Parker v. Department of the Navy et al

Filing 9

ORDER Granting Motion to Dismiss. Signed by Judge Cathy Ann Bencivengo on 2/24/2017. (jjg)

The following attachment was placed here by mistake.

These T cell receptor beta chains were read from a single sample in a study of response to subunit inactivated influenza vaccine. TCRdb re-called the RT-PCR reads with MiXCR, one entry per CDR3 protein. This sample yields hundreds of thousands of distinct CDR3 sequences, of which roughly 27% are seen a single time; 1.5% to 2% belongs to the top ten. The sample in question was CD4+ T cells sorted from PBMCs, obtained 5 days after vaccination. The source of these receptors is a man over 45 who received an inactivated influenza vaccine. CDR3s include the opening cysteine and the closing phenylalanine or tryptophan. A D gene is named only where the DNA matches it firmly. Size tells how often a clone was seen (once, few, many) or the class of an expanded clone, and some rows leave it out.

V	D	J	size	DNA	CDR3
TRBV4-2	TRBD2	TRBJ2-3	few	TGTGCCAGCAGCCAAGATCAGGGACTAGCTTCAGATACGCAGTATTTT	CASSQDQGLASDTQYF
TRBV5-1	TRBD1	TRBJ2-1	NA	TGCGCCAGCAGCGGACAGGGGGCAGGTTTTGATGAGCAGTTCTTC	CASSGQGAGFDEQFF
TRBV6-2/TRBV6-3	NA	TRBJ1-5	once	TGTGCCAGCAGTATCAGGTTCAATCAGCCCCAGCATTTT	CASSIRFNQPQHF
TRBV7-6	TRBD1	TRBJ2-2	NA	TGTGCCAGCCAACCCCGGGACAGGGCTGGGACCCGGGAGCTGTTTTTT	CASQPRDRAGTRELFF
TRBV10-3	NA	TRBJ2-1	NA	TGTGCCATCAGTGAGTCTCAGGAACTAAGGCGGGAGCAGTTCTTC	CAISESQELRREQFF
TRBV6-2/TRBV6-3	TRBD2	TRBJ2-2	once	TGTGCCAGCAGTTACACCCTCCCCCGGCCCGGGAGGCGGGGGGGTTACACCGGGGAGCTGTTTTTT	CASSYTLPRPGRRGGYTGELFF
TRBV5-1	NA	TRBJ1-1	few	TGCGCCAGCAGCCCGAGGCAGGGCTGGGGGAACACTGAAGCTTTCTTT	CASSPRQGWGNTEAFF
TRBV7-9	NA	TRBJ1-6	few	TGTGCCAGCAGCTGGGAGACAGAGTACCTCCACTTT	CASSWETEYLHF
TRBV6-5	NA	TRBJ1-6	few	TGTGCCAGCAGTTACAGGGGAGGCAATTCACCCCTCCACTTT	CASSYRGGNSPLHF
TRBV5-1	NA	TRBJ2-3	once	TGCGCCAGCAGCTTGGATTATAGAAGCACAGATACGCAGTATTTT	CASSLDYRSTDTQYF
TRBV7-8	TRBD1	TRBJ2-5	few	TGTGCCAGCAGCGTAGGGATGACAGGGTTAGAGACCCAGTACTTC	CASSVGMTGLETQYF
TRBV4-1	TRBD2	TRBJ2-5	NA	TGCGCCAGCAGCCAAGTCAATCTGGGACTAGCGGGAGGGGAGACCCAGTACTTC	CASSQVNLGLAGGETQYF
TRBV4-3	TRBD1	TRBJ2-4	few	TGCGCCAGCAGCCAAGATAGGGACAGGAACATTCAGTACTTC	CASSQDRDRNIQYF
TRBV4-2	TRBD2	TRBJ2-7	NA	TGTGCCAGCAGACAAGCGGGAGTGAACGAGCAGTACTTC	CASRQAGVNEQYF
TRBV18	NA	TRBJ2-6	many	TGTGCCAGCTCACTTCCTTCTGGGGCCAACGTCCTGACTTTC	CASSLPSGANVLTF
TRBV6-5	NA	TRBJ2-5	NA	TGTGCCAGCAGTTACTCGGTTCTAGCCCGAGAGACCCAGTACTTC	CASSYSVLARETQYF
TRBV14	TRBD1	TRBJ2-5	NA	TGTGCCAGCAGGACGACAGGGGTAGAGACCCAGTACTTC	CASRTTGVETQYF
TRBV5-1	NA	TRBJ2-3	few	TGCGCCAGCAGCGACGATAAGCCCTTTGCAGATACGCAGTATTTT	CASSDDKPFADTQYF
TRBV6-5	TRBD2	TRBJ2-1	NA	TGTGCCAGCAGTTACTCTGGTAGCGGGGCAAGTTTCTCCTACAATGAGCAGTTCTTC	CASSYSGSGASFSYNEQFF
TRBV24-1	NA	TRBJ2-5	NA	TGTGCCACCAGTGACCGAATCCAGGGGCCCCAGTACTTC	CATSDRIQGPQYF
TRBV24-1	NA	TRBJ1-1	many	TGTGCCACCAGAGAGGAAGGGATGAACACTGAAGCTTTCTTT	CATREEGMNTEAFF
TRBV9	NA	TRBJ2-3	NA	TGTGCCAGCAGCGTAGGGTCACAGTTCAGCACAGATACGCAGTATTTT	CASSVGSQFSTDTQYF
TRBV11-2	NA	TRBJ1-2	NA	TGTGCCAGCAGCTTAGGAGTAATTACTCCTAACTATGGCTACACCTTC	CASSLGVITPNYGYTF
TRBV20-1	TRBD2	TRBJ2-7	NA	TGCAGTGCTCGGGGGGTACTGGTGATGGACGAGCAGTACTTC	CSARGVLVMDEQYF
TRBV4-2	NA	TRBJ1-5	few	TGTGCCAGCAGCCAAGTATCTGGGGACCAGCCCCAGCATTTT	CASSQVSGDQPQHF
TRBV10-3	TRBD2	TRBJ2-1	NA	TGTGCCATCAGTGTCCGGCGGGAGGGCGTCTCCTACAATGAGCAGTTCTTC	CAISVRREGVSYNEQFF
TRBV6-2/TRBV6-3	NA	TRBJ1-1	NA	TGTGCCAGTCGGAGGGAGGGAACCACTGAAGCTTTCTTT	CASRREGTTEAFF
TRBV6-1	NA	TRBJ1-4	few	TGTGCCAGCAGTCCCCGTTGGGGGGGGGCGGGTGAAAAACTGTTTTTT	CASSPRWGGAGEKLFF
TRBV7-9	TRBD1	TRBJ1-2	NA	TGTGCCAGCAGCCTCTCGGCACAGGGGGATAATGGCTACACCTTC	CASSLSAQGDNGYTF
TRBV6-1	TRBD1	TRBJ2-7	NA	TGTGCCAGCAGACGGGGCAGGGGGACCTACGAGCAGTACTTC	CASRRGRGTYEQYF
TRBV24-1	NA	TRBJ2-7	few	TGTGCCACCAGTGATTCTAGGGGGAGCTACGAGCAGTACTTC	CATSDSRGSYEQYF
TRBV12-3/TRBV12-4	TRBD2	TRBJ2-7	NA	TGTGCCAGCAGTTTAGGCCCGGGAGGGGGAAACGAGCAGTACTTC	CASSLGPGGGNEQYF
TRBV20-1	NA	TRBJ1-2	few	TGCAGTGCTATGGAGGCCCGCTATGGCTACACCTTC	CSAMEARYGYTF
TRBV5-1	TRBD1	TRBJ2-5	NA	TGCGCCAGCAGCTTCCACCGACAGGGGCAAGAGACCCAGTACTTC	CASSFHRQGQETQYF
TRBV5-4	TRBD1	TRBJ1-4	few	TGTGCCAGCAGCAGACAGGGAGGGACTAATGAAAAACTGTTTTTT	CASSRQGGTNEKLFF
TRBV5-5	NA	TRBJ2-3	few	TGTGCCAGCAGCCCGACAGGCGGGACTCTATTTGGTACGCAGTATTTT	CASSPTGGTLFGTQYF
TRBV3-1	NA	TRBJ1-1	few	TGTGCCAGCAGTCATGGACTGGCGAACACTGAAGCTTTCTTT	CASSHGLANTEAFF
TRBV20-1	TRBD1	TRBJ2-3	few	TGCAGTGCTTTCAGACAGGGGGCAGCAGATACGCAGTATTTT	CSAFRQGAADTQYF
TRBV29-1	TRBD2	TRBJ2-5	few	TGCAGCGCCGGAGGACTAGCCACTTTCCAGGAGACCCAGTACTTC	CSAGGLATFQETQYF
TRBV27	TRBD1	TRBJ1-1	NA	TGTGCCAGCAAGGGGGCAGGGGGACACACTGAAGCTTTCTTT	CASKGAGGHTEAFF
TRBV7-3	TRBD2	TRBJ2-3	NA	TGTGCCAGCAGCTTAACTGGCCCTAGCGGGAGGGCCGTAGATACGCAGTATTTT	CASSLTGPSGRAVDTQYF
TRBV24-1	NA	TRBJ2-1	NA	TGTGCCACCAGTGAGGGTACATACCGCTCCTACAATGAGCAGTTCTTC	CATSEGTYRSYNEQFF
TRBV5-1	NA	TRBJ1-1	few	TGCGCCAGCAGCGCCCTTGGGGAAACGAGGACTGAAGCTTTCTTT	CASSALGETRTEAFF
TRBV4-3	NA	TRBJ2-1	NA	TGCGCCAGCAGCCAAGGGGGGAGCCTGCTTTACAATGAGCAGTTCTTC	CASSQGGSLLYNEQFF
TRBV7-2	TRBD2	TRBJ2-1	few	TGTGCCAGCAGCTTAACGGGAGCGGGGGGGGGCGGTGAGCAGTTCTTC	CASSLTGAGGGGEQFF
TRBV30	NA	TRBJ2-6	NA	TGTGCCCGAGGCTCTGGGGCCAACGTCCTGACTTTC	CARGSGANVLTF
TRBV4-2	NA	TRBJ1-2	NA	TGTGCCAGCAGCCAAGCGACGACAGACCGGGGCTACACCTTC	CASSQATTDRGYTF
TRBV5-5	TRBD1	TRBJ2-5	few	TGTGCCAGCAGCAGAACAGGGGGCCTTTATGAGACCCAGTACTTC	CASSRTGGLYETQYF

Download PDF